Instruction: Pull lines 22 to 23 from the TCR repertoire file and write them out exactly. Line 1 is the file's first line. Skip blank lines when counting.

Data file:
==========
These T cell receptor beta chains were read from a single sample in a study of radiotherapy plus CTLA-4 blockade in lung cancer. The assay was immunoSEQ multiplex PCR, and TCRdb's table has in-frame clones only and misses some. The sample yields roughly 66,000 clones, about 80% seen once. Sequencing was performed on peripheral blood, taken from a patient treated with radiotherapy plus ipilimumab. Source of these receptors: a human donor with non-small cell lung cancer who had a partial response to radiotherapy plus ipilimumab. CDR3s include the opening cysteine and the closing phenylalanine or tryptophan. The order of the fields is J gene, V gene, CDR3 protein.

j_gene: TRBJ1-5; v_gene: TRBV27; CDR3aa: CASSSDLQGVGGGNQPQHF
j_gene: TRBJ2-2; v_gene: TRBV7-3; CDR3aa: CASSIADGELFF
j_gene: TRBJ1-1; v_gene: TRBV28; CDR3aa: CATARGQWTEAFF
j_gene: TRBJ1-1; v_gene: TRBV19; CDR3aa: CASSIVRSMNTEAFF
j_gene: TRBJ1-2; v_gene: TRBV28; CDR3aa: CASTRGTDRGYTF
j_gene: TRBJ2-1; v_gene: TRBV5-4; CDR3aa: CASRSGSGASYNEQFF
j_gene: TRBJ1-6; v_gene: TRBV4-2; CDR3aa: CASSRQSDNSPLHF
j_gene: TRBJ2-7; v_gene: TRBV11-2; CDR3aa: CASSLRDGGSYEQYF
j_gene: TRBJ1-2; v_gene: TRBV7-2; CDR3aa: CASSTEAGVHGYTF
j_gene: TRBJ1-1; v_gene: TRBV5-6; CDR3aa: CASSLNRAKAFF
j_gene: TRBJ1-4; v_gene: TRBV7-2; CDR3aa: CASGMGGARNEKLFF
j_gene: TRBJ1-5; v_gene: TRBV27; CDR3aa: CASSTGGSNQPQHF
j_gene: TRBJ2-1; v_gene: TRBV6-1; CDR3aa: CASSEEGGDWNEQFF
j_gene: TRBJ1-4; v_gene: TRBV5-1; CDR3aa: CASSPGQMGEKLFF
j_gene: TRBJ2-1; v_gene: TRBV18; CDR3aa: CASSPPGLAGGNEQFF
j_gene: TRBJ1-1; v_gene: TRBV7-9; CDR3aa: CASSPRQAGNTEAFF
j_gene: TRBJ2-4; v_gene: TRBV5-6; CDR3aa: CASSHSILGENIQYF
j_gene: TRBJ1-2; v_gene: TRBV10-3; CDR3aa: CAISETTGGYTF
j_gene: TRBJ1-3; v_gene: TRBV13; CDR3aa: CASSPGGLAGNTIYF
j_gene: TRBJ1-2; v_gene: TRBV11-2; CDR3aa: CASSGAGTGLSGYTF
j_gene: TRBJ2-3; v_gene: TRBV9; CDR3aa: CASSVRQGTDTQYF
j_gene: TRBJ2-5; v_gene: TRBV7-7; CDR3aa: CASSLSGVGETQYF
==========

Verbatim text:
j_gene: TRBJ2-3; v_gene: TRBV9; CDR3aa: CASSVRQGTDTQYF
j_gene: TRBJ2-5; v_gene: TRBV7-7; CDR3aa: CASSLSGVGETQYF